Who Gets a JDSU Jewel?
Component companies are anxiously awaiting the Department of Justice’s ruling on the proposed JDS Uniphase Inc. (Nasdaq: JDSU) and SDL Inc. (Nasdaq: SDLI) megamerger, which is expected to be completed in the next couple of weeks.
Questions have shifted away from will the deal go through and when will it happen to: Who will buy the coveted Zurich plant that the DOJ is expected to ask JDSU to sell as part of its approval (see JDSU and SDL: Getting Closer)?
Corning Inc. (NYSE: GLW), Nortel Networks Corp. (NYSE/Toronto: NT), Lucent Technologies Inc. (NYSE: LU), Alcatel SA (NYSE: ALA: Paris: CGEP:PA), and Furukawa Electric Co. Ltd. are all likely buyers of the facility that manufacturers 980-nanometer pump laser chips.
There are about 12 companies that sell 980nm chip lasers, according to a Bear Stearns arbitrage report released this summer (see JDSU and SDL: The Saga Continues). But JDSU and SDL together have about 80 percent market share.
Because these chips are key to building WDM (wavelength-division multiplexing) systems, each one of these vendors could use it. With the supply chain for components constrained, it would make sense for any them to have the manufacturing in-house, says Mark Langley, director and senior analyst at Epoch Partners. “There’s no question that they all would want this asset,” says Joseph Wolf, research analyst for UBS Warburg. “It’s more a matter of how much anybody is willing to pay for it and who can afford it.”
Furukawa, which already is a leading supplier of 1480nm chips, is the most likely candidate. The Japanese component company owns 11.1 percent of JDSU, making its stake in the company worth about $7 billion. If the plant sells for a price between $4 and $7 billion as predicted, Furukawa could likely cover the whole deal with its JDSU stock.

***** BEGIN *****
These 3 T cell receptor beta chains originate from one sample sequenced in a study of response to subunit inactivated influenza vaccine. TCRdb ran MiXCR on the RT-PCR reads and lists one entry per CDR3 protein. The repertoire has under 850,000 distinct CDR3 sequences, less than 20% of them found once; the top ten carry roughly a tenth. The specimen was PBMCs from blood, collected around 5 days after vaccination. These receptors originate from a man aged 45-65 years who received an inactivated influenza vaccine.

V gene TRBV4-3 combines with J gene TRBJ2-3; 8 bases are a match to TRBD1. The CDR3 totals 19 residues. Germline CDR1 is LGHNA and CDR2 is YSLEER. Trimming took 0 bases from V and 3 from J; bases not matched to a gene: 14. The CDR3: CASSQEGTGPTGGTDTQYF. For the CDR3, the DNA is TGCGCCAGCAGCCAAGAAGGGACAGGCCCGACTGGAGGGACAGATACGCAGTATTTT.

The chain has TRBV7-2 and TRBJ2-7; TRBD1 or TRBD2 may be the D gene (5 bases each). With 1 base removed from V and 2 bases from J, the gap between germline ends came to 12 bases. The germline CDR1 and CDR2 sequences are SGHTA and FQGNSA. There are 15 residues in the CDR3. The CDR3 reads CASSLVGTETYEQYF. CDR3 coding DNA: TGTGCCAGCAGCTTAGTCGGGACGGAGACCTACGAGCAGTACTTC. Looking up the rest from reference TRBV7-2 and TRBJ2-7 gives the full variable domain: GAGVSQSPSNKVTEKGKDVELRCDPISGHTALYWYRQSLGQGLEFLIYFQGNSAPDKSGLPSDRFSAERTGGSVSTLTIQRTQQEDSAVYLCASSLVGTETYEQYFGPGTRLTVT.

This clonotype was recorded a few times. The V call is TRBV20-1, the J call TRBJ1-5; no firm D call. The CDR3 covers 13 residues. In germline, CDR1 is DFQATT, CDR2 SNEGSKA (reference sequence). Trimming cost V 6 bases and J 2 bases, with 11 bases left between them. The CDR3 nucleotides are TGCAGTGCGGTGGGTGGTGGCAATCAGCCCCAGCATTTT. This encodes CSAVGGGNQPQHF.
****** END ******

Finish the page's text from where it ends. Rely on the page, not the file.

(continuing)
“Depending on the market conditions, Furukawa has the advantage because it has the JDSU stock,” says Wolf. “But that value can fluctuate.”
Another strong contender is Corning, which has publicly stated that it would be interested in acquiring the 980nm facility. Corning has already shown an ability to raise cash in the face of a weak market. The company agreed to buy Pirelli for $3.9 billion in September, even though its stock prices were falling. But this deal could be too expensive for Corning’s liking.
“Strategically, it’s the right move for them,” says Wolf. “But in the end, Corning didn’t buy SDL this summer because it said the price was too high.”
With a market capitalization of $110 billion, Nortel definitely has the leverage make a large purchase, but the firm's plan to spin off its component business is still up in the air, casting a shadow of uncertainty that could make a deal of this magnitude difficult, in Wolf's view.
Agere, Lucent’s microelectronics spinoff, is another likely candidate. Agere already has a small-scale 980nm chip operation that it got through Lucent’s Ortel acquisition earlier this year. But the company just filed for an IPO this week, and its planned debut will most likely not happen before the Zurich plant is sold off (see Lucent's Agere Files for IPO).
“With Agere it comes down to timing,” says Epoch's Langley. “And they don’t have that much cash. I doubt they will want to spend every last nickel they have on another asset.”
Alcatel is also a candidate, but analysts don’t think that it’s a likely one.
“They just don’t have the cash,” says Wolf. “It’s going to be a cash transaction, not a stock deal, and it really would depend on the capital markets.” -- Marguerite Reardon, senior editor, Light Reading, http://www.lightreading.com